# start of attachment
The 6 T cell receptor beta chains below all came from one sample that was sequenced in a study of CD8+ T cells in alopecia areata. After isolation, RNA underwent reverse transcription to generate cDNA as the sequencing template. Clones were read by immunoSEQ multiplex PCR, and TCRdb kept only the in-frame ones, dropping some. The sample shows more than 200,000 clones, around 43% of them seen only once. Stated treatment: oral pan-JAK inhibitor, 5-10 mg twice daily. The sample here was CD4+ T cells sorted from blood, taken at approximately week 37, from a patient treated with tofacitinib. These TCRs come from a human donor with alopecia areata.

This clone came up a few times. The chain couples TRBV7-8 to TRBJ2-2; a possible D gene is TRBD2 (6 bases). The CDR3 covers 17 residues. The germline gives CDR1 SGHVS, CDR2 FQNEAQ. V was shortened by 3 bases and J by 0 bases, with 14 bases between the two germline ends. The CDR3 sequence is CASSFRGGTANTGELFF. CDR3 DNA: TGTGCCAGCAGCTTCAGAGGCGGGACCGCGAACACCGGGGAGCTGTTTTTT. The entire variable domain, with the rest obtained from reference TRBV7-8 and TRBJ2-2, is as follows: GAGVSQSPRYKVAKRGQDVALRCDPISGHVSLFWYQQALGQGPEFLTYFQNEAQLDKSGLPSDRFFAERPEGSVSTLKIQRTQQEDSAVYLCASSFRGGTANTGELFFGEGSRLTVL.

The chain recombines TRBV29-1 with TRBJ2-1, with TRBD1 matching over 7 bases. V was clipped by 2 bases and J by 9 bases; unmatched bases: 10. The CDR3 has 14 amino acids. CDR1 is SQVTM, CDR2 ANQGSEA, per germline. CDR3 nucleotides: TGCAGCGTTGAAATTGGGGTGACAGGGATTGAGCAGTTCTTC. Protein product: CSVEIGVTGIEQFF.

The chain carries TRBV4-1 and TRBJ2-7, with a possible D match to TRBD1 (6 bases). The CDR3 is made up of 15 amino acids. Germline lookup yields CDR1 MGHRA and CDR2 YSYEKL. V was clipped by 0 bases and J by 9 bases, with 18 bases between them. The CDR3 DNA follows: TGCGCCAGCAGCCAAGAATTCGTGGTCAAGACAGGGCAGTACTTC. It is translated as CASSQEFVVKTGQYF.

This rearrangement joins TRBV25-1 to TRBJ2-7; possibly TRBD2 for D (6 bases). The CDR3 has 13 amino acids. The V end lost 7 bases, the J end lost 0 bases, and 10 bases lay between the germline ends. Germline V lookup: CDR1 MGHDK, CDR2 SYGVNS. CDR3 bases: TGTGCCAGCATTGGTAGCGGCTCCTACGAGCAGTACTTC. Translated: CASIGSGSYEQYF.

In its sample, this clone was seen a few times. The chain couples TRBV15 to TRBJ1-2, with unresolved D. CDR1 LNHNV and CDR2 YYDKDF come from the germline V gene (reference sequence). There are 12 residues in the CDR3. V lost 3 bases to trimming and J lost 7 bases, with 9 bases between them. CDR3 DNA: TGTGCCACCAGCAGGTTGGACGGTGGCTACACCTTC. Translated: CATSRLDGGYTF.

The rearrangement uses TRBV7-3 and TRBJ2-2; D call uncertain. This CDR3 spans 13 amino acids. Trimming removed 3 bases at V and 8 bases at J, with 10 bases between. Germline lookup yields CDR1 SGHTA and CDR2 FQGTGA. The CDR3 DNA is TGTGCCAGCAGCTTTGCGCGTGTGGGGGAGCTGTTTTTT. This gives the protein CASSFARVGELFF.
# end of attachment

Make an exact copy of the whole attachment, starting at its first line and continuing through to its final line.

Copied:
The 6 T cell receptor beta chains below all came from one sample that was sequenced in a study of CD8+ T cells in alopecia areata. After isolation, RNA underwent reverse transcription to generate cDNA as the sequencing template. Clones were read by immunoSEQ multiplex PCR, and TCRdb kept only the in-frame ones, dropping some. The sample shows more than 200,000 clones, around 43% of them seen only once. Stated treatment: oral pan-JAK inhibitor, 5-10 mg twice daily. The sample here was CD4+ T cells sorted from blood, taken at approximately week 37, from a patient treated with tofacitinib. These TCRs come from a human donor with alopecia areata.

This clone came up a few times. The chain couples TRBV7-8 to TRBJ2-2; a possible D gene is TRBD2 (6 bases). The CDR3 covers 17 residues. The germline gives CDR1 SGHVS, CDR2 FQNEAQ. V was shortened by 3 bases and J by 0 bases, with 14 bases between the two germline ends. The CDR3 sequence is CASSFRGGTANTGELFF. CDR3 DNA: TGTGCCAGCAGCTTCAGAGGCGGGACCGCGAACACCGGGGAGCTGTTTTTT. The entire variable domain, with the rest obtained from reference TRBV7-8 and TRBJ2-2, is as follows: GAGVSQSPRYKVAKRGQDVALRCDPISGHVSLFWYQQALGQGPEFLTYFQNEAQLDKSGLPSDRFFAERPEGSVSTLKIQRTQQEDSAVYLCASSFRGGTANTGELFFGEGSRLTVL.

The chain recombines TRBV29-1 with TRBJ2-1, with TRBD1 matching over 7 bases. V was clipped by 2 bases and J by 9 bases; unmatched bases: 10. The CDR3 has 14 amino acids. CDR1 is SQVTM, CDR2 ANQGSEA, per germline. CDR3 nucleotides: TGCAGCGTTGAAATTGGGGTGACAGGGATTGAGCAGTTCTTC. Protein product: CSVEIGVTGIEQFF.

The chain carries TRBV4-1 and TRBJ2-7, with a possible D match to TRBD1 (6 bases). The CDR3 is made up of 15 amino acids. Germline lookup yields CDR1 MGHRA and CDR2 YSYEKL. V was clipped by 0 bases and J by 9 bases, with 18 bases between them. The CDR3 DNA follows: TGCGCCAGCAGCCAAGAATTCGTGGTCAAGACAGGGCAGTACTTC. It is translated as CASSQEFVVKTGQYF.

This rearrangement joins TRBV25-1 to TRBJ2-7; possibly TRBD2 for D (6 bases). The CDR3 has 13 amino acids. The V end lost 7 bases, the J end lost 0 bases, and 10 bases lay between the germline ends. Germline V lookup: CDR1 MGHDK, CDR2 SYGVNS. CDR3 bases: TGTGCCAGCATTGGTAGCGGCTCCTACGAGCAGTACTTC. Translated: CASIGSGSYEQYF.

In its sample, this clone was seen a few times. The chain couples TRBV15 to TRBJ1-2, with unresolved D. CDR1 LNHNV and CDR2 YYDKDF come from the germline V gene (reference sequence). There are 12 residues in the CDR3. V lost 3 bases to trimming and J lost 7 bases, with 9 bases between them. CDR3 DNA: TGTGCCACCAGCAGGTTGGACGGTGGCTACACCTTC. Translated: CATSRLDGGYTF.

The rearrangement uses TRBV7-3 and TRBJ2-2; D call uncertain. This CDR3 spans 13 amino acids. Trimming removed 3 bases at V and 8 bases at J, with 10 bases between. Germline lookup yields CDR1 SGHTA and CDR2 FQGTGA. The CDR3 DNA is TGTGCCAGCAGCTTTGCGCGTGTGGGGGAGCTGTTTTTT. This gives the protein CASSFARVGELFF.